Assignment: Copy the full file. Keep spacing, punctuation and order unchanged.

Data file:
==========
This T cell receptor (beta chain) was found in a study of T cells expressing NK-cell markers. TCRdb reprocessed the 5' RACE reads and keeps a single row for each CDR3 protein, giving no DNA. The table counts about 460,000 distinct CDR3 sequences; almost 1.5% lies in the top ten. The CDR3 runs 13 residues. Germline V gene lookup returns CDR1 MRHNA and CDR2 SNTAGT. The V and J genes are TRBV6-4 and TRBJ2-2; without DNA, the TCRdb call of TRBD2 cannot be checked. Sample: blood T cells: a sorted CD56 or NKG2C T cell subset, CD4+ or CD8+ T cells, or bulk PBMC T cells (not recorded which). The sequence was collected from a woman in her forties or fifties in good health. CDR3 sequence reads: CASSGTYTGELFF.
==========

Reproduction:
This T cell receptor (beta chain) was found in a study of T cells expressing NK-cell markers. TCRdb reprocessed the 5' RACE reads and keeps a single row for each CDR3 protein, giving no DNA. The table counts about 460,000 distinct CDR3 sequences; almost 1.5% lies in the top ten. The CDR3 runs 13 residues. Germline V gene lookup returns CDR1 MRHNA and CDR2 SNTAGT. The V and J genes are TRBV6-4 and TRBJ2-2; without DNA, the TCRdb call of TRBD2 cannot be checked. Sample: blood T cells: a sorted CD56 or NKG2C T cell subset, CD4+ or CD8+ T cells, or bulk PBMC T cells (not recorded which). The sequence was collected from a woman in her forties or fifties in good health. CDR3 sequence reads: CASSGTYTGELFF.